TEEN AMBASSADOR: HANNAH POWERS| DECEMBER 10, 2016
I went to see “A Christmas Carol” at the Zeiterion theatre in New Bedford last Saturday, and it was an event I’ll not soon forget.
I’d like to preface my review by saying how impressed I was and am with the cast. They’ve been to 650 cities in 49 states, and the experience of seeing them, live on stage, was truly incredible, especially after hearing about their long history of excellent productions.
I remember being immediately astounded by the complexity and vibrancy of the set. The second the curtain went up, I was raptly attentive. The details and the colors were incredible, and it transformed the stage into the world of Ebenezer Scrooge, the main character and famed penny-pincher in the theatre adaptation of Charles Dickens’s novel “A Christmas Carol”. The lighting, too, lent itself to the mood and was expertly planned out for each scene.
Before I even had time to fully take in the intricacy of the set, the cast had already launched into song. I was greeted with thick English accents and impressive verve. Some of the words were a bit tough to decipher, given the heavy accents coupled with my distance from the stage, but the harmonies were delightful. The choreography was somehow natural and whimsical at the same time – shopkeepers whirling about the stage carrying their wares, children getting underfoot, and old Scrooge’s shop standing menacingly in the background.
The first number led into the introduction to the main man himself, Ebenezer Scrooge. In this adaptation, Scrooge is played by a relatively young man who still somehow manages to nail the role of the miserly, crotchety old man. While still staying true to the spirit of the original novel, this Scrooge is entertaining (comically and otherwise) to watch. His acting lends itself to making the whole story feel real and alive.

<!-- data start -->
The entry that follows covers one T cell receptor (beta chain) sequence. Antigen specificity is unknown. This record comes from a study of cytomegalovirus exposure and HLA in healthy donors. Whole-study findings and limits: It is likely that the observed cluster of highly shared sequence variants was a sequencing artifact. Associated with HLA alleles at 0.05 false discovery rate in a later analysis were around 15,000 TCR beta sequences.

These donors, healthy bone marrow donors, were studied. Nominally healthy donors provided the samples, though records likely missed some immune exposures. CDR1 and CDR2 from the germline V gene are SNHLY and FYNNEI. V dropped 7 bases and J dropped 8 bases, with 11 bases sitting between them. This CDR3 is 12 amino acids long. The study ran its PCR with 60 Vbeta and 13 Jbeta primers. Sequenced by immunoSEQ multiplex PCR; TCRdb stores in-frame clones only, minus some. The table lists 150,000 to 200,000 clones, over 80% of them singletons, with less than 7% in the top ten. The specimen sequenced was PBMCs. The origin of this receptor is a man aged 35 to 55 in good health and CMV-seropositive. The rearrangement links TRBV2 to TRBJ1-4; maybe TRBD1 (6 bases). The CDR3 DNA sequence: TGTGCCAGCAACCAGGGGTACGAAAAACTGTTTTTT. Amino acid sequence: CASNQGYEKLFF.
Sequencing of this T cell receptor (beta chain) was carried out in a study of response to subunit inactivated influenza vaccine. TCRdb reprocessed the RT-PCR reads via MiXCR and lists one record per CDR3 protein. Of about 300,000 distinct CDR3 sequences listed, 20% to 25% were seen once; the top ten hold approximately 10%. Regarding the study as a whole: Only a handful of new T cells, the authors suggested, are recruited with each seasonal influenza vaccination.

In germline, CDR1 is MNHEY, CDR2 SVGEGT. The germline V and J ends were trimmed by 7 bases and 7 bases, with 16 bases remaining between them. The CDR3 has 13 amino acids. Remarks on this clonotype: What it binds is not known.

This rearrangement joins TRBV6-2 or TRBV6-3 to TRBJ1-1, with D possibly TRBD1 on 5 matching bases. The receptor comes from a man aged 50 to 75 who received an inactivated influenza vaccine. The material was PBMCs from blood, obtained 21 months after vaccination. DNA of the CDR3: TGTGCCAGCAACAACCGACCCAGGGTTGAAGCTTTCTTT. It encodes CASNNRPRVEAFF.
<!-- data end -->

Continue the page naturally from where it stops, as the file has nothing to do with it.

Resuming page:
The other characters, too, were played truly brilliantly. Marley, Bob Cratchet, Tiny Tim, the Ghosts of Christmas Past and Present – all fantastic. The costumes were bright and festive when needed, or, comparatively, duller, to reflect the moods of the scenes and the characters’ personalities. The only complaint that I have, cast / costume wise, is the Ghost of Christmas Future. Instead of having a human being play this character, the directors essentially had a black hung sheet hovering silently beside Scrooge. My complaint isn’t necessarily that it didn’t feel “realistic” – it just somehow ruined the mood of all the scenes that it was in. I was extremely bothered by this.
The transitions between the scenes were, however, very smooth. It made the whole show flow well. The live music, well planned out choreography, and beautiful costumes helped me to enjoy a (slightly too long) dance scene that I usually might have slept through. In addition, the props were impressive and brought the whole show up a level. In one scene, Scrooge’s bed moves by itself, and in another, green smoke pours from the fireplace before a ghostly Marley appears.
My favorite part about the whole show, however, was the humor. As I brought up when I mentioned Ebenezer Scrooge’s actor, comedy is worked seamlessly into the original plot of the show. It really made the whole thing much more enjoyable than I thought that it was going to be.
In conclusion, I really enjoyed “A Christmas Carol”. This group did a truly amazing job with it. I was and am very impressed.